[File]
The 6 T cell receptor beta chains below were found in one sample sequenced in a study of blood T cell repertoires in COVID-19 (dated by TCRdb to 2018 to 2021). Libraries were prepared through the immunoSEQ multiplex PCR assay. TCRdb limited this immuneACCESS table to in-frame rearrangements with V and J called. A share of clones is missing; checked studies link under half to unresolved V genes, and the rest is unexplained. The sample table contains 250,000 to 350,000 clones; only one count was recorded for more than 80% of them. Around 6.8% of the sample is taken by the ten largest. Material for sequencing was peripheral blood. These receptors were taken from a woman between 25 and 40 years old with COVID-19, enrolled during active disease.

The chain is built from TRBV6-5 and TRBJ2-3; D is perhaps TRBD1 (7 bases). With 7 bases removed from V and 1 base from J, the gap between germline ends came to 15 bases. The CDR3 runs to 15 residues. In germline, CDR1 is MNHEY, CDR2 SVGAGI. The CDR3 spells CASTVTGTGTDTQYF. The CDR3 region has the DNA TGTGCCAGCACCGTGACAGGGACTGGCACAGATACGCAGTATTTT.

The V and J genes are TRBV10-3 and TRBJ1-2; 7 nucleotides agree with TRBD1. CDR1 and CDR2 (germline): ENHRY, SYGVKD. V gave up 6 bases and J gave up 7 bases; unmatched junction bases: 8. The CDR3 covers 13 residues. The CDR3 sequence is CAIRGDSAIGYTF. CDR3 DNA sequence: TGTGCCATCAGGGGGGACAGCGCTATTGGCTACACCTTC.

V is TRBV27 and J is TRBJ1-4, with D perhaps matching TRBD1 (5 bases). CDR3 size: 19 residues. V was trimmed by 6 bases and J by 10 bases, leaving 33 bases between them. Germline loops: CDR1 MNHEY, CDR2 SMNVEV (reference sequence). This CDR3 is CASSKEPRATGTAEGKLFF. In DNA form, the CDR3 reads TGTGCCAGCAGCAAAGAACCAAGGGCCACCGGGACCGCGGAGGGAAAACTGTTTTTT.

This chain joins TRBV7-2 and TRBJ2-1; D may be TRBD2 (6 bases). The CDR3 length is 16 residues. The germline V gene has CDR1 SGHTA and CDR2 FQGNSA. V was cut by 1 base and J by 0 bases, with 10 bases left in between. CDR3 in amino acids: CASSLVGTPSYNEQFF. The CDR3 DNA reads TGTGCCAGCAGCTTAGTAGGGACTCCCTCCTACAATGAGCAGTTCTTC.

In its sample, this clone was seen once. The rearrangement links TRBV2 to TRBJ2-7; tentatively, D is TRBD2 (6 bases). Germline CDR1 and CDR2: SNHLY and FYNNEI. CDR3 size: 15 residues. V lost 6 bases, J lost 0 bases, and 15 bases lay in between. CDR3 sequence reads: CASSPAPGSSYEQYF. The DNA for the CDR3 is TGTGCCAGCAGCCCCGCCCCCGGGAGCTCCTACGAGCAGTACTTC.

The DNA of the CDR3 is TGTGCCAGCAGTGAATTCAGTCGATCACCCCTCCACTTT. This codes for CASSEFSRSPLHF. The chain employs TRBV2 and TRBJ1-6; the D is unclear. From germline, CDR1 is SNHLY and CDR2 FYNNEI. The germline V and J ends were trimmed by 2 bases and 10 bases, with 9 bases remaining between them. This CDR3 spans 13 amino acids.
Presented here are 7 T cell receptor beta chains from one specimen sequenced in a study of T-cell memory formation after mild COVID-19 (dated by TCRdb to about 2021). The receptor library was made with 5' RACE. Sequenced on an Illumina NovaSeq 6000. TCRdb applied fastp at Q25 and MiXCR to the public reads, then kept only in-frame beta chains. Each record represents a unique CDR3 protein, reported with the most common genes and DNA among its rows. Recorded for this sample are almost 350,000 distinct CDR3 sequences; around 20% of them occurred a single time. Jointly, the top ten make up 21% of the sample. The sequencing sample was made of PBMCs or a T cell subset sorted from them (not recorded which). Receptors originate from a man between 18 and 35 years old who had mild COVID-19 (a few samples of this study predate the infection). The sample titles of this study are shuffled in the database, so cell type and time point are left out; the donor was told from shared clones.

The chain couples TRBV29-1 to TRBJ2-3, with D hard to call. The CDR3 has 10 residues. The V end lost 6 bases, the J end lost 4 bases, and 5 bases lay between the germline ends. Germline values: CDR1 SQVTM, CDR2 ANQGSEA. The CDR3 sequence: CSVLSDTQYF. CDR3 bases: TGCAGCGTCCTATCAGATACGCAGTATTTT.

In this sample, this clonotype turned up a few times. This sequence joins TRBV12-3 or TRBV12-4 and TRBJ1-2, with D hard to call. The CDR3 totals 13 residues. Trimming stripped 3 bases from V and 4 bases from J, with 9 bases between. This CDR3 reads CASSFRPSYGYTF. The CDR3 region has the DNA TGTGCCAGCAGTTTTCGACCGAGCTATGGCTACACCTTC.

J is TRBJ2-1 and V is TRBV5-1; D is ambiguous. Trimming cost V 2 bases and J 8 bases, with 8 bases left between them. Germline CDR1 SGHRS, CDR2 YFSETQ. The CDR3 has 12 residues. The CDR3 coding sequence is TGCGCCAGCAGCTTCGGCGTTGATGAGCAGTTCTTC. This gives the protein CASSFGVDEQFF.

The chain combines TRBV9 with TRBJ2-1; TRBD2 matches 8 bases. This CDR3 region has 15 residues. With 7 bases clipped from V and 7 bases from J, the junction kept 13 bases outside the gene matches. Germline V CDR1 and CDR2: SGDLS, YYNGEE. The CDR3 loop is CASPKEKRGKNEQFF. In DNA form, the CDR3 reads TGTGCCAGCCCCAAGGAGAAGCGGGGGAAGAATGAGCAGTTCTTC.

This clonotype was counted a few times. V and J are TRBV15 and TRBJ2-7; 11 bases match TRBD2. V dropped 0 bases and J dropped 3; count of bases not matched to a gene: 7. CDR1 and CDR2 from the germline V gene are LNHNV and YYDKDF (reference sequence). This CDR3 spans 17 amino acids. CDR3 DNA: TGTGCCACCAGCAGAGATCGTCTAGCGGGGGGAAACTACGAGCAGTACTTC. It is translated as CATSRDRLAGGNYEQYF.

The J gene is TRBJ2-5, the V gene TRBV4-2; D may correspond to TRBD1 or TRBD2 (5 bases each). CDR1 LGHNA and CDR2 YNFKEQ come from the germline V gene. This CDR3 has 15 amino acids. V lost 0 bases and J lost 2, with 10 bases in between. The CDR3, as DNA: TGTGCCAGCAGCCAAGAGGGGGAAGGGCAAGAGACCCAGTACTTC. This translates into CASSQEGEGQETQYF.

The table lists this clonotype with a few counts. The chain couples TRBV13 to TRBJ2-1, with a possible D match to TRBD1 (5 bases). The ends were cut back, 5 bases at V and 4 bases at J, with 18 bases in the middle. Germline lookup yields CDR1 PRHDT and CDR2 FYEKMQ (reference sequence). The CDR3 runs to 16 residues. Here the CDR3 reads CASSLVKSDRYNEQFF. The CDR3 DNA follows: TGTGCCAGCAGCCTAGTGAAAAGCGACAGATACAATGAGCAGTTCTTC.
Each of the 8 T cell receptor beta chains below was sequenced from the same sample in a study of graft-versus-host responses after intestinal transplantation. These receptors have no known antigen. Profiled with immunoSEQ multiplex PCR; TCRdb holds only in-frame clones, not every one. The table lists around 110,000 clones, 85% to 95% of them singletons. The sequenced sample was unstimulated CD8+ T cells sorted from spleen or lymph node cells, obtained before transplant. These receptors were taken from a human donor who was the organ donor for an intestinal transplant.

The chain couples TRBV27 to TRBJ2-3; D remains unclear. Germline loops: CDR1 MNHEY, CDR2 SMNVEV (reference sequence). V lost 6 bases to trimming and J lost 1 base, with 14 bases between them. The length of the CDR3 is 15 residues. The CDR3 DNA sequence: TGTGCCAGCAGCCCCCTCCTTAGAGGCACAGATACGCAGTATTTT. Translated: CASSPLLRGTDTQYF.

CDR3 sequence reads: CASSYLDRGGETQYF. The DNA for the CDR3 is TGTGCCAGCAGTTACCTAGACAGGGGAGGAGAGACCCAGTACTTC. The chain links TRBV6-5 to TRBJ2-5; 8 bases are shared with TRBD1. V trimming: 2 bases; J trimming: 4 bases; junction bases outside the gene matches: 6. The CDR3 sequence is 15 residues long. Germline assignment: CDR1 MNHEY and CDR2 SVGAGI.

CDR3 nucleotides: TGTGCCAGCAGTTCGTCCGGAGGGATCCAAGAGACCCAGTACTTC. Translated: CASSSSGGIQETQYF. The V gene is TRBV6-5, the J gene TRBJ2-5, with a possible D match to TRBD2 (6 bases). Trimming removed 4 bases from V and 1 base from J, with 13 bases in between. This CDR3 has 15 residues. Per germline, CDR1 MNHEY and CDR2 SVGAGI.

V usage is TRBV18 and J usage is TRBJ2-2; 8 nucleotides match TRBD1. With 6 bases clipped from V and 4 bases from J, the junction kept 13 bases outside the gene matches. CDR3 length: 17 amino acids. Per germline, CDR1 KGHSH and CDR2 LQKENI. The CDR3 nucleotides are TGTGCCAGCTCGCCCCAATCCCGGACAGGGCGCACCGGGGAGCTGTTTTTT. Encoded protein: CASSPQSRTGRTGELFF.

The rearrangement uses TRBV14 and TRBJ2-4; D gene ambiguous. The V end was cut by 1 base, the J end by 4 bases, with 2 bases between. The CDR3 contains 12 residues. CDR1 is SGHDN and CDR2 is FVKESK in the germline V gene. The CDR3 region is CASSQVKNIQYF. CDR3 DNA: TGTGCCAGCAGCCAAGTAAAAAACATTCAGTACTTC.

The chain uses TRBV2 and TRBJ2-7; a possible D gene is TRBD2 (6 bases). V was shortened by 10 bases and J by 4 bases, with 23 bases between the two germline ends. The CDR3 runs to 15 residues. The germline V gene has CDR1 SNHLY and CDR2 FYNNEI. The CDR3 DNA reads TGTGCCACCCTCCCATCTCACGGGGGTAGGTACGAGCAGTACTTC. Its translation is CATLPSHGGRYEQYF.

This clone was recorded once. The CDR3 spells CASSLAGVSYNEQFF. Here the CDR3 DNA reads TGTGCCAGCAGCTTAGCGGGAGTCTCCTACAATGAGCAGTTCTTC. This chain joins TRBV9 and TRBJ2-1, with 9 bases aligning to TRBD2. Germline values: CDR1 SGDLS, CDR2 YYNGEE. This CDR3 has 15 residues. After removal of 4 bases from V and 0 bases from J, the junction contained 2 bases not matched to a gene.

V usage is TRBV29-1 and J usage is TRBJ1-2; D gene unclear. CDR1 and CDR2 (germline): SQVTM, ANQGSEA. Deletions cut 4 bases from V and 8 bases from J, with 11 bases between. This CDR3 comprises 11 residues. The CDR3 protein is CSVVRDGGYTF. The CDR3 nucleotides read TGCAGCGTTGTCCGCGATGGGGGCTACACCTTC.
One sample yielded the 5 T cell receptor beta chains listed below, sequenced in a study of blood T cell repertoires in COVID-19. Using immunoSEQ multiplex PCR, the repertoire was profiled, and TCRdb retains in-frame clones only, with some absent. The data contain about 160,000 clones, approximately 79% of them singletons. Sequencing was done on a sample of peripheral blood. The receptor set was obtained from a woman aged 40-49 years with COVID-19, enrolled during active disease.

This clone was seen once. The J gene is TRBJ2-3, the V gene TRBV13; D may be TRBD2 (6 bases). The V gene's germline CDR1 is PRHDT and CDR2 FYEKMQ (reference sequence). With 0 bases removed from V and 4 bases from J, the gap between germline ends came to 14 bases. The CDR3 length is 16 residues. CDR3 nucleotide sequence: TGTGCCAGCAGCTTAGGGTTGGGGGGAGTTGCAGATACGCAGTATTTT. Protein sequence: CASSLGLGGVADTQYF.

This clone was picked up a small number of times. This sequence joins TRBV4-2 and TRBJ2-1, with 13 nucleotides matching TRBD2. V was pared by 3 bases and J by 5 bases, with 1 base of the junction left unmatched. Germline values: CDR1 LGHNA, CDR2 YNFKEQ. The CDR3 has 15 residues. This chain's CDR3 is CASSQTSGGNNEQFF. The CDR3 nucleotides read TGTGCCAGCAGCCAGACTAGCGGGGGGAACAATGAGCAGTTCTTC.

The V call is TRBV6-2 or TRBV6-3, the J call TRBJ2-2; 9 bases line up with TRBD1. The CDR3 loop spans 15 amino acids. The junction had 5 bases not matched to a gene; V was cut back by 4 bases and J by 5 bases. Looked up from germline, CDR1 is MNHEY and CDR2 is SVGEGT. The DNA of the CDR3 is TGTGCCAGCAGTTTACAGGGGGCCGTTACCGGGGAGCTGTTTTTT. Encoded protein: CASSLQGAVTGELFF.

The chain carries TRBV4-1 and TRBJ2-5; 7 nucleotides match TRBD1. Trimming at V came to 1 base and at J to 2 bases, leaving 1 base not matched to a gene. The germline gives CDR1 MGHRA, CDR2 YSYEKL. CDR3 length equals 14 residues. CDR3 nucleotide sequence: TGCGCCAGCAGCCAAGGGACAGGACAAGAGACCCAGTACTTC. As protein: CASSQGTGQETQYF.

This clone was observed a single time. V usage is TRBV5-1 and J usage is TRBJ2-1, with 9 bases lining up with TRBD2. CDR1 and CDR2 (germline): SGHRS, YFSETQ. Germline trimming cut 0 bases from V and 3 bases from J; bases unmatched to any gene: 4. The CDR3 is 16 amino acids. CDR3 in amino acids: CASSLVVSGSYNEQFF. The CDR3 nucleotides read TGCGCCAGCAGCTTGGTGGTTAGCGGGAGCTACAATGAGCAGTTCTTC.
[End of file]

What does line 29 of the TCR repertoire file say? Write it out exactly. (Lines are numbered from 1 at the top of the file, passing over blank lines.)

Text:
The chain carries TRBV4-1 and TRBJ2-5; 7 nucleotides match TRBD1. Trimming at V came to 1 base and at J to 2 bases, leaving 1 base not matched to a gene. The germline gives CDR1 MGHRA, CDR2 YSYEKL. CDR3 length equals 14 residues. CDR3 nucleotide sequence: TGCGCCAGCAGCCAAGGGACAGGACAAGAGACCCAGTACTTC. As protein: CASSQGTGQETQYF.